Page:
A pair of education scholars recently described the three principles they want to see guide conservative education policy.
Michael McShane of Ed Choice and Frederick Hess of the American Enterprise Institute wrote in an essay for Newsweek that the most important principle is that the family is the first educator of children.
The first principle is that “the family is the foundation,”Hess and McShane said. “We understand that parents know their children better and care for them more than any bureaucrat, and that’s why we should fight to put parents in the driver’s seat when it comes to choosing the best options for child care, preschool and K-12 education.”
The scholars have two other principles.
Schools should be about forming learners, not pushing political ideology, Hess and McShane said. “Second, schools are formative, not performative, institutions,” the pair said.
They wrote: “Schools are supposed to be formative institutions. They’re supposed to shape students into young adults who can reason, think and grow into responsible citizens. Teachers and professors are to serve as mentors, role models and sources of insight and wisdom, moderating the hubristic zeal of young people. Too many teachers and professors, though, have shown themselves invested in stoking that zeal and trying to orient it to advance personal and ideological agendas. This abuses the trust we have placed in schools and universities.”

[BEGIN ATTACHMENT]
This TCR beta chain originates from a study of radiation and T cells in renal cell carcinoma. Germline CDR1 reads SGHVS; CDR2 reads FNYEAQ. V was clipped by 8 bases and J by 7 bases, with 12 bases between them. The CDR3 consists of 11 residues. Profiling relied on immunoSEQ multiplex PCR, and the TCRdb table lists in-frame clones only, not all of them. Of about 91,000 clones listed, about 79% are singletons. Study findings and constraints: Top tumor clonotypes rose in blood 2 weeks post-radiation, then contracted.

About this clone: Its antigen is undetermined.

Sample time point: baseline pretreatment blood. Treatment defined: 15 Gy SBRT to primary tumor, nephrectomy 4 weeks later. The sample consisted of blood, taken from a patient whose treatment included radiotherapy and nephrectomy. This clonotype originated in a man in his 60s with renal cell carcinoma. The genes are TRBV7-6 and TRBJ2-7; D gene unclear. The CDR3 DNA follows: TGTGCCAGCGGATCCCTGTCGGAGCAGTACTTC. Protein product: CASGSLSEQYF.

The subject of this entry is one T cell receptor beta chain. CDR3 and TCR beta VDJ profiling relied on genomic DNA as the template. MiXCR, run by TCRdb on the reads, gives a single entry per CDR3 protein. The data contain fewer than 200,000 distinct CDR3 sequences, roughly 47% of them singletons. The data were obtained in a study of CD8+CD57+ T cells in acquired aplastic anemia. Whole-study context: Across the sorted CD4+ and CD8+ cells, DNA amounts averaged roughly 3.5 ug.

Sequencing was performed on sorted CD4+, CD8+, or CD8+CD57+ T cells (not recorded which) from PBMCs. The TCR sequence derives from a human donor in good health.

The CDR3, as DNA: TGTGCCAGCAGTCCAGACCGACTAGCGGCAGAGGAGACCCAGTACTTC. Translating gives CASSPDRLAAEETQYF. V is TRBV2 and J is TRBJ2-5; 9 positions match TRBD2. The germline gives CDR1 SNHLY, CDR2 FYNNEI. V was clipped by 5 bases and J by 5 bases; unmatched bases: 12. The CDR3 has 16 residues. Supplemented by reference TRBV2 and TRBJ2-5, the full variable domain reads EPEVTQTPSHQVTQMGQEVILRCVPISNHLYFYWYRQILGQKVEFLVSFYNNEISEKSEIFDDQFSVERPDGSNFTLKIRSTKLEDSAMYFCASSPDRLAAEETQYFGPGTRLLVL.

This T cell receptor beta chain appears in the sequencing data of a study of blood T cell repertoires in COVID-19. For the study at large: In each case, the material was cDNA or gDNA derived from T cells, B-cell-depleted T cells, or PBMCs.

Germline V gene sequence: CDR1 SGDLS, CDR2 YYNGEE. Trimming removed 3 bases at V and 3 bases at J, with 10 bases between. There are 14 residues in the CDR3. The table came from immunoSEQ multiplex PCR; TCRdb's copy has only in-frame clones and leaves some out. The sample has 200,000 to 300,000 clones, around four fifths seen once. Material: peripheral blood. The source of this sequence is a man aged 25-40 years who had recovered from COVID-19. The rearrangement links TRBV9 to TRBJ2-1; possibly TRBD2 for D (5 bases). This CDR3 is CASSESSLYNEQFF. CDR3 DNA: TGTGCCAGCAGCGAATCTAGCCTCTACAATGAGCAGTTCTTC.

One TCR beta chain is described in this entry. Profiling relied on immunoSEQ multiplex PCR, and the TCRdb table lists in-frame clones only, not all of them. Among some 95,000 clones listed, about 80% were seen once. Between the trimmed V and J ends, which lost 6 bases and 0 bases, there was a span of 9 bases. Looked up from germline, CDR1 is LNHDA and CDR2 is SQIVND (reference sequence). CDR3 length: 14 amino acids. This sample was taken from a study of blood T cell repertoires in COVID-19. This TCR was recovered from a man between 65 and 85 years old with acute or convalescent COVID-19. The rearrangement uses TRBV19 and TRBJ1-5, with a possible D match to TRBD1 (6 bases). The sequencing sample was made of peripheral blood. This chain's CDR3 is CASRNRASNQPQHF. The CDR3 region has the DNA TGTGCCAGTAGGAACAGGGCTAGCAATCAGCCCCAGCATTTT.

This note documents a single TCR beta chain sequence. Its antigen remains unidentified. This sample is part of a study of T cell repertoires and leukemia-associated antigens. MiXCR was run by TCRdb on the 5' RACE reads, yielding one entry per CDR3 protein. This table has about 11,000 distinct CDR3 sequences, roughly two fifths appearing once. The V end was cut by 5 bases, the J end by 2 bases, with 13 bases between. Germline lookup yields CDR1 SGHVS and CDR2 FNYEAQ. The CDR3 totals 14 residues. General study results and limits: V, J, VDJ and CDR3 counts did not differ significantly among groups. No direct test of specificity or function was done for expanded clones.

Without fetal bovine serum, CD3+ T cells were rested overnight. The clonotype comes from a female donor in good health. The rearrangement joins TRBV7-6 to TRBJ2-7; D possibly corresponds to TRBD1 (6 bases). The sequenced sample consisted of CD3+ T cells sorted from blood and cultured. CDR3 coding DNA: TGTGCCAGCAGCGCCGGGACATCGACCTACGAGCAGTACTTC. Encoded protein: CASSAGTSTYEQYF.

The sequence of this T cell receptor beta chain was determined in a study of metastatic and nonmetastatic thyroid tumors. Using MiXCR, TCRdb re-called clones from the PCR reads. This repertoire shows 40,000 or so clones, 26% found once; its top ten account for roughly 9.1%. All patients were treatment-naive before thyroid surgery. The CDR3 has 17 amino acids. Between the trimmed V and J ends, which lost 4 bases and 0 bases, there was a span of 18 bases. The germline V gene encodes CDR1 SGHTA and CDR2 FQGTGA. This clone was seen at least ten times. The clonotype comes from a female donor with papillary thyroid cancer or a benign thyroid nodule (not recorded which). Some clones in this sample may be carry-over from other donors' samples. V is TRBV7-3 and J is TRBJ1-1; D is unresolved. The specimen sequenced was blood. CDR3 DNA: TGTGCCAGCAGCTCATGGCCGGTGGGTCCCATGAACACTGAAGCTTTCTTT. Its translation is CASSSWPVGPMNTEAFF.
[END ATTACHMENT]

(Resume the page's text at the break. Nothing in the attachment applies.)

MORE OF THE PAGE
Finally, education policy should reject a one-size-fits-all approach. The education scholars urge conservatives to be “confident pluralists.”
They said: “We need to acknowledge that there is no one right way to educate tens of millions of very different children. There may be optimal strategies for teaching youngsters to read, but the vast majority ofwhat happens in schools and classrooms can be done effectively in many different ways.”
“Saying that the government won’t discriminate against a particular viewpoint doesn’t mean that we endorse it,” but conservatives should consider the benefits of different strategies, they argued.